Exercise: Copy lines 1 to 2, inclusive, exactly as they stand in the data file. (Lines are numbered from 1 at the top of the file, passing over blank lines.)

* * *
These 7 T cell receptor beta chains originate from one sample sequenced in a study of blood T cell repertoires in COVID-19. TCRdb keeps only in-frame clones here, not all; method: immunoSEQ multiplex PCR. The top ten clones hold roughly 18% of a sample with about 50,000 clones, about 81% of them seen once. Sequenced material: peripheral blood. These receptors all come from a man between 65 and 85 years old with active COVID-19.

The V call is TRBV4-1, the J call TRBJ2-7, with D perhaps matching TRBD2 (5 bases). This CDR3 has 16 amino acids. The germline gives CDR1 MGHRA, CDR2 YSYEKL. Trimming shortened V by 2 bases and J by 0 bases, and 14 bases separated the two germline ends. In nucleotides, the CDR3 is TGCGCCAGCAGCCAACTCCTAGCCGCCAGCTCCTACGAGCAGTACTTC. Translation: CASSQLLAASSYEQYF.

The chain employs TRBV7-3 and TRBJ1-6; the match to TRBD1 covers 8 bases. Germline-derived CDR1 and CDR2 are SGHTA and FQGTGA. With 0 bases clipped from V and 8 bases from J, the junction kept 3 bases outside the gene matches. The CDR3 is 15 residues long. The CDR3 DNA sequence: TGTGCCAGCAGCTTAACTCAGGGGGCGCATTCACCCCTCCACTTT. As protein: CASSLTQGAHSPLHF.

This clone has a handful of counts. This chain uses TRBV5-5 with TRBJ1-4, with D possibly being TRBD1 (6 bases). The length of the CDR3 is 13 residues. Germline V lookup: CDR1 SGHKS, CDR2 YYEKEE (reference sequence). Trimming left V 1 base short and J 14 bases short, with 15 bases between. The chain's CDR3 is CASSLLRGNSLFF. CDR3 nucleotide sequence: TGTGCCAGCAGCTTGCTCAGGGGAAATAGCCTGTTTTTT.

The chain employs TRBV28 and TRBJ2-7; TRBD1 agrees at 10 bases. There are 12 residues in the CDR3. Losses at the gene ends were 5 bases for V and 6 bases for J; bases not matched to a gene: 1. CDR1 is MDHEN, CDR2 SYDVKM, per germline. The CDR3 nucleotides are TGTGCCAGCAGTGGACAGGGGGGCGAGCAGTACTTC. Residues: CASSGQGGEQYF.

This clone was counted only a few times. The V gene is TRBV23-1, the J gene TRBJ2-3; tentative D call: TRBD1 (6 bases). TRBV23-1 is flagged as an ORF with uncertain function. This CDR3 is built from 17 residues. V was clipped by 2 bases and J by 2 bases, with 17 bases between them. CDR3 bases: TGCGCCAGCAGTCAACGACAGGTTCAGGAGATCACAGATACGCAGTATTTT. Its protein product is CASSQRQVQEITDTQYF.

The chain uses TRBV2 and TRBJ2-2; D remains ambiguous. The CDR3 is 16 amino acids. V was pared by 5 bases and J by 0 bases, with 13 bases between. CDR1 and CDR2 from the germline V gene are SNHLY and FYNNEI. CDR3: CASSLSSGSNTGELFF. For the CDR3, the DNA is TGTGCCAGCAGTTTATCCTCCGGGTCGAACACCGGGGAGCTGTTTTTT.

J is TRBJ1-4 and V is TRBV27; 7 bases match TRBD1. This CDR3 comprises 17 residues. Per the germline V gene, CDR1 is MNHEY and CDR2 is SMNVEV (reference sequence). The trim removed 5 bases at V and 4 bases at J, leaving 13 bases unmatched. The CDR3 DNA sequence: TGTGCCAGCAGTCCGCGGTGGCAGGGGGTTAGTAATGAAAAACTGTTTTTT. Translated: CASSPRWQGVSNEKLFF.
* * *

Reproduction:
These 7 T cell receptor beta chains originate from one sample sequenced in a study of blood T cell repertoires in COVID-19. TCRdb keeps only in-frame clones here, not all; method: immunoSEQ multiplex PCR. The top ten clones hold roughly 18% of a sample with about 50,000 clones, about 81% of them seen once. Sequenced material: peripheral blood. These receptors all come from a man between 65 and 85 years old with active COVID-19.

The V call is TRBV4-1, the J call TRBJ2-7, with D perhaps matching TRBD2 (5 bases). This CDR3 has 16 amino acids. The germline gives CDR1 MGHRA, CDR2 YSYEKL. Trimming shortened V by 2 bases and J by 0 bases, and 14 bases separated the two germline ends. In nucleotides, the CDR3 is TGCGCCAGCAGCCAACTCCTAGCCGCCAGCTCCTACGAGCAGTACTTC. Translation: CASSQLLAASSYEQYF.